Separately, Covid-related demand for computers and mobile technology spiked in late 2019, consuming the available supply of semiconductors. The automotive industry, which also saw an uptick in orders, was unable to source the chips it needed for car production. That sparked a U.S.-government review of semiconductor manufacturing and more broadly, America’s supply chains.
Many industries are not yet set up for regional or local sourcing of materials and components. One technology that addresses that need is additive manufacturing, also known as 3D printing. Devices that can be printed on-premises, on-demand are considered more secure as they minimize the risk of damage or tampering in the supply chain. 3D printing also produces the exact number of parts needed as opposed to ordering in volume, providing significant cost savings.
“With a 3D printer you can take one type of input material and create limited output,” explained Charles Lu, product marketing manager for Markforged, a U.S. supplier of 3D printers and materials. “This addresses labor costs, machine time and the costs of holding inventory,” he said. “Our niche is tooling and fixtures in low volumes that you need right now and strong, accurate and reliable production.” 3D printers digitally store product designs which can be reconfigured on-demand.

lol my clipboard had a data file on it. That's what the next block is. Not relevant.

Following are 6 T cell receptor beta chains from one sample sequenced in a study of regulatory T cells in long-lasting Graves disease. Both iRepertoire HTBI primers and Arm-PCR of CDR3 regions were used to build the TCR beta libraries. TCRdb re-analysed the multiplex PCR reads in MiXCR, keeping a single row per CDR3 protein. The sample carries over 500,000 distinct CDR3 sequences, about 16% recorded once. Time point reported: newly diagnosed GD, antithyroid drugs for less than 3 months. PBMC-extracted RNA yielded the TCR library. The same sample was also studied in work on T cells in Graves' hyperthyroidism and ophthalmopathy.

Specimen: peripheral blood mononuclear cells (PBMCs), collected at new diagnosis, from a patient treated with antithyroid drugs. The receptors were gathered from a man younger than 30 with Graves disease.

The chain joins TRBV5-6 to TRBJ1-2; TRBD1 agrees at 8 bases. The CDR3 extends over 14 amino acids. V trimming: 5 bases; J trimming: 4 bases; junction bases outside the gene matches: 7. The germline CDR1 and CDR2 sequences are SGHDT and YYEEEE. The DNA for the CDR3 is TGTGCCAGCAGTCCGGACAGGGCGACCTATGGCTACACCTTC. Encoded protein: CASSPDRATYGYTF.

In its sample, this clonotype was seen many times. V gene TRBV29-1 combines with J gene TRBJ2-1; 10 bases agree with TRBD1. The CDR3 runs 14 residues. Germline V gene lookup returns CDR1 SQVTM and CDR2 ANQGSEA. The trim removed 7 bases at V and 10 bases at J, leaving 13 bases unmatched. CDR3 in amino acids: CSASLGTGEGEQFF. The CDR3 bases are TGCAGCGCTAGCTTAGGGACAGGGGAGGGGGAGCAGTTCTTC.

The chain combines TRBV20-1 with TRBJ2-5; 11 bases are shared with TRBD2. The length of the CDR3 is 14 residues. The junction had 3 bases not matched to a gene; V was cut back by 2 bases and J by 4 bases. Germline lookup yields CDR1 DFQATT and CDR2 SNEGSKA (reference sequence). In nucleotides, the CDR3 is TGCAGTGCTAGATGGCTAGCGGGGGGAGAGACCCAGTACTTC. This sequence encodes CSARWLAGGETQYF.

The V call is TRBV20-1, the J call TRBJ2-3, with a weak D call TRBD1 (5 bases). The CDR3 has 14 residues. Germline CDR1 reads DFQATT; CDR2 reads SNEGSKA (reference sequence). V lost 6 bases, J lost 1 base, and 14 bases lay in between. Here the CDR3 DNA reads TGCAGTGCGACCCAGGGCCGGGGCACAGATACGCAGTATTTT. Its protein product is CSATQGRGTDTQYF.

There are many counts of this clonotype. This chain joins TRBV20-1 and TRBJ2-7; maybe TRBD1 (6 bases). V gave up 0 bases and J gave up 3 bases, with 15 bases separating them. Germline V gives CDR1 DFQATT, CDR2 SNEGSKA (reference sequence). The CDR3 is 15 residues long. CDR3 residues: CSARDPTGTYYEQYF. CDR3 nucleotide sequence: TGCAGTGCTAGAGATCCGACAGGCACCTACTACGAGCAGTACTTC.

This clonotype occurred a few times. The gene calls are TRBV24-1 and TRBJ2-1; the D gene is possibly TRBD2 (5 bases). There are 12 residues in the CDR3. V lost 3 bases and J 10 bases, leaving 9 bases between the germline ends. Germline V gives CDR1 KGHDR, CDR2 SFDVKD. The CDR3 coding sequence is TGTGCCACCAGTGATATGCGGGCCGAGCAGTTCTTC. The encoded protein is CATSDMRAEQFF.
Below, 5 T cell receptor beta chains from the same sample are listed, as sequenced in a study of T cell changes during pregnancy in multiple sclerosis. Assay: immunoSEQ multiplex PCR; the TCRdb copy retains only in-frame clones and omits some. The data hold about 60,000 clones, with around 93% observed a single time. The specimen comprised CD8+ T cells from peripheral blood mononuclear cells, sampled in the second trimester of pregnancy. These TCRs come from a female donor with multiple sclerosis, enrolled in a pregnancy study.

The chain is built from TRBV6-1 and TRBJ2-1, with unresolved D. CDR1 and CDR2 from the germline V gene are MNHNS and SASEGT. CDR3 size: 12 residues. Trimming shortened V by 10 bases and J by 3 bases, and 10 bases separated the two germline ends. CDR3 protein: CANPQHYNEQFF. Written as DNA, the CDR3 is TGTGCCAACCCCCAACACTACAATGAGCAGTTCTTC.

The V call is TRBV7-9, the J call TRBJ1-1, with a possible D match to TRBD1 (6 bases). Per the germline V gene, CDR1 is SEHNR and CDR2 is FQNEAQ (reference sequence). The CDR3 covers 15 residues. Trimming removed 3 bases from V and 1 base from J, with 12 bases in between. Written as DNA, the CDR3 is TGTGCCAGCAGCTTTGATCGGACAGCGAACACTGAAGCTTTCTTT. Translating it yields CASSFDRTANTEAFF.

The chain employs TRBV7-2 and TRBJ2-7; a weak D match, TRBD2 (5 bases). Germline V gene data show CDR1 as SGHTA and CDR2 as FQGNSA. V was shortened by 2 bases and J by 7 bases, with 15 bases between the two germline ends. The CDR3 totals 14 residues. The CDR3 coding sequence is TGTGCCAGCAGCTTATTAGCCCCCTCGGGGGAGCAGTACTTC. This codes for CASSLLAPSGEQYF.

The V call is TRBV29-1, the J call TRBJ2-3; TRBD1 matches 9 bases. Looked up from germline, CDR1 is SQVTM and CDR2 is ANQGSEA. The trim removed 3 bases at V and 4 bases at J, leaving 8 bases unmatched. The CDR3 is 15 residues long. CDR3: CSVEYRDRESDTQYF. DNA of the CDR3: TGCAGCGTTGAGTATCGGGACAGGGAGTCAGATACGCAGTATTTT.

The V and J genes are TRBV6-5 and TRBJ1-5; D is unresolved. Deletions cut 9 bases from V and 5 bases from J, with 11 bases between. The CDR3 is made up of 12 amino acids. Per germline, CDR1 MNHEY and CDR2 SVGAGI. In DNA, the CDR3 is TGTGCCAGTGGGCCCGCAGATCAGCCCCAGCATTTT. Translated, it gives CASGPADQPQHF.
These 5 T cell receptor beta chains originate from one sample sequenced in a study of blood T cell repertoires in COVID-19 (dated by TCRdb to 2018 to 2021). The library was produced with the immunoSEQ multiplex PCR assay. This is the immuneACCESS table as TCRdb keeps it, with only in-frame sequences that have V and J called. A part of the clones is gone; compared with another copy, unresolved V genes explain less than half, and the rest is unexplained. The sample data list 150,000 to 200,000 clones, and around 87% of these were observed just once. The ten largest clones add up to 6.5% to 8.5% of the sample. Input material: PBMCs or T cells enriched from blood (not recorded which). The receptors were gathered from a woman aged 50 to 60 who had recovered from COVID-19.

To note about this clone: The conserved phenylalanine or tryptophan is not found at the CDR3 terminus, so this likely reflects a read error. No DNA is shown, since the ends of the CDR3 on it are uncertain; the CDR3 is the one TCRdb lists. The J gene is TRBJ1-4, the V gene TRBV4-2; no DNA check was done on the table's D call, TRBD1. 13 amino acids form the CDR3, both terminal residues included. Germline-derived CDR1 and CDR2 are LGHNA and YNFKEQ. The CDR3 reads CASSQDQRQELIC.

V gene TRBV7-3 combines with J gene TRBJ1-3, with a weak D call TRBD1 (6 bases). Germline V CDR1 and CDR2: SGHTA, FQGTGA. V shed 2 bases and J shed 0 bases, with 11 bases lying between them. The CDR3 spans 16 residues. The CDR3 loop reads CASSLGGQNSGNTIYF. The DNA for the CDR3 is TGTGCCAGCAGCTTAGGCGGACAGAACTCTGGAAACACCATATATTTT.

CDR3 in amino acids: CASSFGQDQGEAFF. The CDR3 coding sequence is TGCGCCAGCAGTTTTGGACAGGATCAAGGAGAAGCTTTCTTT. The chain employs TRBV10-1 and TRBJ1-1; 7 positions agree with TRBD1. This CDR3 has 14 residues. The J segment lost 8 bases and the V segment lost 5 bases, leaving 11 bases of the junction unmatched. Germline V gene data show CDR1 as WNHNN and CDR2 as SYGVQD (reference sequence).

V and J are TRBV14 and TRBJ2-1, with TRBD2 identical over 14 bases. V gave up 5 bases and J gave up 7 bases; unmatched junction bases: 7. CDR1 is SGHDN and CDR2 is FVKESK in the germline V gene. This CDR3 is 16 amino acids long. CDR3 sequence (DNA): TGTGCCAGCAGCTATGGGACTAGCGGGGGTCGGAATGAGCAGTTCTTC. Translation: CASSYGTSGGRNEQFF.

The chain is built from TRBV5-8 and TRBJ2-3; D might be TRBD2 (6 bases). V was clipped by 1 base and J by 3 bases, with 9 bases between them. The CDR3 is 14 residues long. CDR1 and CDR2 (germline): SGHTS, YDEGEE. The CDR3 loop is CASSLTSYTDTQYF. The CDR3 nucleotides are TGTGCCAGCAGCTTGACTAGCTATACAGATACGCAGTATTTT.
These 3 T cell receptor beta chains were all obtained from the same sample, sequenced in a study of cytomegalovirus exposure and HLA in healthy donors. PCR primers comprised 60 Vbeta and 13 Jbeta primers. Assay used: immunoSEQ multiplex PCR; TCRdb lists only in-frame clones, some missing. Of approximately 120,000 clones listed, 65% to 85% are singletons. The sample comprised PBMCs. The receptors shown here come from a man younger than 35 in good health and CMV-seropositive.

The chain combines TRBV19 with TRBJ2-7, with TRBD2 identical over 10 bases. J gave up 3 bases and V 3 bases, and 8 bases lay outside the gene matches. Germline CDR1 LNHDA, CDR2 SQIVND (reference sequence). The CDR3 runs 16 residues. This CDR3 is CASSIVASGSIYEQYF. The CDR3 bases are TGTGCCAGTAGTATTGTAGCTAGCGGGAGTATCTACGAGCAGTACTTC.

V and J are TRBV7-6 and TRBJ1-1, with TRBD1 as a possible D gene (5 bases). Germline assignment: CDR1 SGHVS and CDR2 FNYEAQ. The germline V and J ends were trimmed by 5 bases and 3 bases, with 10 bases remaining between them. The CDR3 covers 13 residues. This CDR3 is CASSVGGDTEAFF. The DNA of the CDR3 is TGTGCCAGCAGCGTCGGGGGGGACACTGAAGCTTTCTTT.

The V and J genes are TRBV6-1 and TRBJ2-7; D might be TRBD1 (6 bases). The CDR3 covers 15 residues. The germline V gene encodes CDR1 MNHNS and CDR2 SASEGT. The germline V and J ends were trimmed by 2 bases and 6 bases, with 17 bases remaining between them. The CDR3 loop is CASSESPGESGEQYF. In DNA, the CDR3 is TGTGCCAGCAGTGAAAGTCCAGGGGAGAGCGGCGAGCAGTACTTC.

Electronic devices can be made by printing on a variety of substrates. Electrically functional electronic or optical inks are deposited on the substrate, creating active or passive devices such as thin film transistors, capacitors, coils and resistors.
Some researchers expect printed electronics to facilitate widespread, very low-cost, low-performance electronics for applications such as flexible displays, smart labels, decorative and animated posters and active clothing that do not require high performance.
“If the past few years have taught us anything, it’s that our traditional supply chain thinking—specifically how and where products are sourced, manufactured, and distributed — fails in the face of severe disruptions,” according to Kearney.
Experts say reshoring/nearshoring is vital to building more resilient supply chains which can recover more quickly from disruption. Manufacturers can incorporate and leverage models where components and materials supplies are nearshored and assembly and test is completed in America. This enables manufacturers to source a portion of their materials and components in nearby locations such as Mexico, Central America, and even Canada, said Kearney, while still being able to say their products are manufactured in the United States.
San Francisco-based Tempo Automation, a specialist in quick-turn PCB design and prototyping, and KMC Systems, a designer and manufacturer of healthcare devices, view proximity to their U.S. customers as a competitive advantage. Design revisions, for example, are completed quickly. Most of KMC’s materials are sourced with 200 miles of its Merrimack, NH, facility and Tempo’s supply chain considers component availability in addition to price and other sourcing metrics.